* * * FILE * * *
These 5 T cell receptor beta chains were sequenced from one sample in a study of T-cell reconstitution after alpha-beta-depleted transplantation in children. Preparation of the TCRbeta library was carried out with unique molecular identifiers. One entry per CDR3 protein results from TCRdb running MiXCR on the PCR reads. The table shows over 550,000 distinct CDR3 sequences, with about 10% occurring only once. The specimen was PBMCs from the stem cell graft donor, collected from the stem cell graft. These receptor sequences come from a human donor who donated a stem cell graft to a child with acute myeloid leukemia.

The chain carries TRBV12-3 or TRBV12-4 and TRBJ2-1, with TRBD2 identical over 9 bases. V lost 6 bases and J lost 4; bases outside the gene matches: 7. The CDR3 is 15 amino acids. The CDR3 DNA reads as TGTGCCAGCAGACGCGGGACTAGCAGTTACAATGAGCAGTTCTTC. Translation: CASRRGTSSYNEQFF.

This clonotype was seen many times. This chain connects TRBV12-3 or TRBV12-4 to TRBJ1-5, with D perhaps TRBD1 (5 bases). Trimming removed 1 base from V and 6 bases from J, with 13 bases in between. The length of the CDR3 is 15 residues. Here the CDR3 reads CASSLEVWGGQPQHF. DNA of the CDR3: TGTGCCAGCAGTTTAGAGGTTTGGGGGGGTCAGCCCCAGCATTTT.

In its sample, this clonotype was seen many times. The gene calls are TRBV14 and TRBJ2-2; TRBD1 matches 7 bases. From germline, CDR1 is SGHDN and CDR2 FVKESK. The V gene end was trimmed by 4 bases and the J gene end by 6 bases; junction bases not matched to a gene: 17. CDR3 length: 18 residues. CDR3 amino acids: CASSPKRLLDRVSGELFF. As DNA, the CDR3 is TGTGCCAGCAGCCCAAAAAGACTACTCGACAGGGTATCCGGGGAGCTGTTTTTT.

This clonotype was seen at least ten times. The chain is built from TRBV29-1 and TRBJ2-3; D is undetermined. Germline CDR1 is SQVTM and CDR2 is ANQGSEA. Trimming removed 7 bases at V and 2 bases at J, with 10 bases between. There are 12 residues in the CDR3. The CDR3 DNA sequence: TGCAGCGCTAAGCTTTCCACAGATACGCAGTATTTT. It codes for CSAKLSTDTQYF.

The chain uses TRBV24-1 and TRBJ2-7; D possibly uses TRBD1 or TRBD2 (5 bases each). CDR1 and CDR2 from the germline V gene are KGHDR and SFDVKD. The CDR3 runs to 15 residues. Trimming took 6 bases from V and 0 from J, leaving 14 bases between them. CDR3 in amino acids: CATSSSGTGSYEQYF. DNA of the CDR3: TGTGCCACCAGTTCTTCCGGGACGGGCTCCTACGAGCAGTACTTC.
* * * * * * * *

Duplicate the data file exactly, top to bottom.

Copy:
These 5 T cell receptor beta chains were sequenced from one sample in a study of T-cell reconstitution after alpha-beta-depleted transplantation in children. Preparation of the TCRbeta library was carried out with unique molecular identifiers. One entry per CDR3 protein results from TCRdb running MiXCR on the PCR reads. The table shows over 550,000 distinct CDR3 sequences, with about 10% occurring only once. The specimen was PBMCs from the stem cell graft donor, collected from the stem cell graft. These receptor sequences come from a human donor who donated a stem cell graft to a child with acute myeloid leukemia.

The chain carries TRBV12-3 or TRBV12-4 and TRBJ2-1, with TRBD2 identical over 9 bases. V lost 6 bases and J lost 4; bases outside the gene matches: 7. The CDR3 is 15 amino acids. The CDR3 DNA reads as TGTGCCAGCAGACGCGGGACTAGCAGTTACAATGAGCAGTTCTTC. Translation: CASRRGTSSYNEQFF.

This clonotype was seen many times. This chain connects TRBV12-3 or TRBV12-4 to TRBJ1-5, with D perhaps TRBD1 (5 bases). Trimming removed 1 base from V and 6 bases from J, with 13 bases in between. The length of the CDR3 is 15 residues. Here the CDR3 reads CASSLEVWGGQPQHF. DNA of the CDR3: TGTGCCAGCAGTTTAGAGGTTTGGGGGGGTCAGCCCCAGCATTTT.

In its sample, this clonotype was seen many times. The gene calls are TRBV14 and TRBJ2-2; TRBD1 matches 7 bases. From germline, CDR1 is SGHDN and CDR2 FVKESK. The V gene end was trimmed by 4 bases and the J gene end by 6 bases; junction bases not matched to a gene: 17. CDR3 length: 18 residues. CDR3 amino acids: CASSPKRLLDRVSGELFF. As DNA, the CDR3 is TGTGCCAGCAGCCCAAAAAGACTACTCGACAGGGTATCCGGGGAGCTGTTTTTT.

This clonotype was seen at least ten times. The chain is built from TRBV29-1 and TRBJ2-3; D is undetermined. Germline CDR1 is SQVTM and CDR2 is ANQGSEA. Trimming removed 7 bases at V and 2 bases at J, with 10 bases between. There are 12 residues in the CDR3. The CDR3 DNA sequence: TGCAGCGCTAAGCTTTCCACAGATACGCAGTATTTT. It codes for CSAKLSTDTQYF.

The chain uses TRBV24-1 and TRBJ2-7; D possibly uses TRBD1 or TRBD2 (5 bases each). CDR1 and CDR2 from the germline V gene are KGHDR and SFDVKD. The CDR3 runs to 15 residues. Trimming took 6 bases from V and 0 from J, leaving 14 bases between them. CDR3 in amino acids: CATSSSGTGSYEQYF. DNA of the CDR3: TGTGCCACCAGTTCTTCCGGGACGGGCTCCTACGAGCAGTACTTC.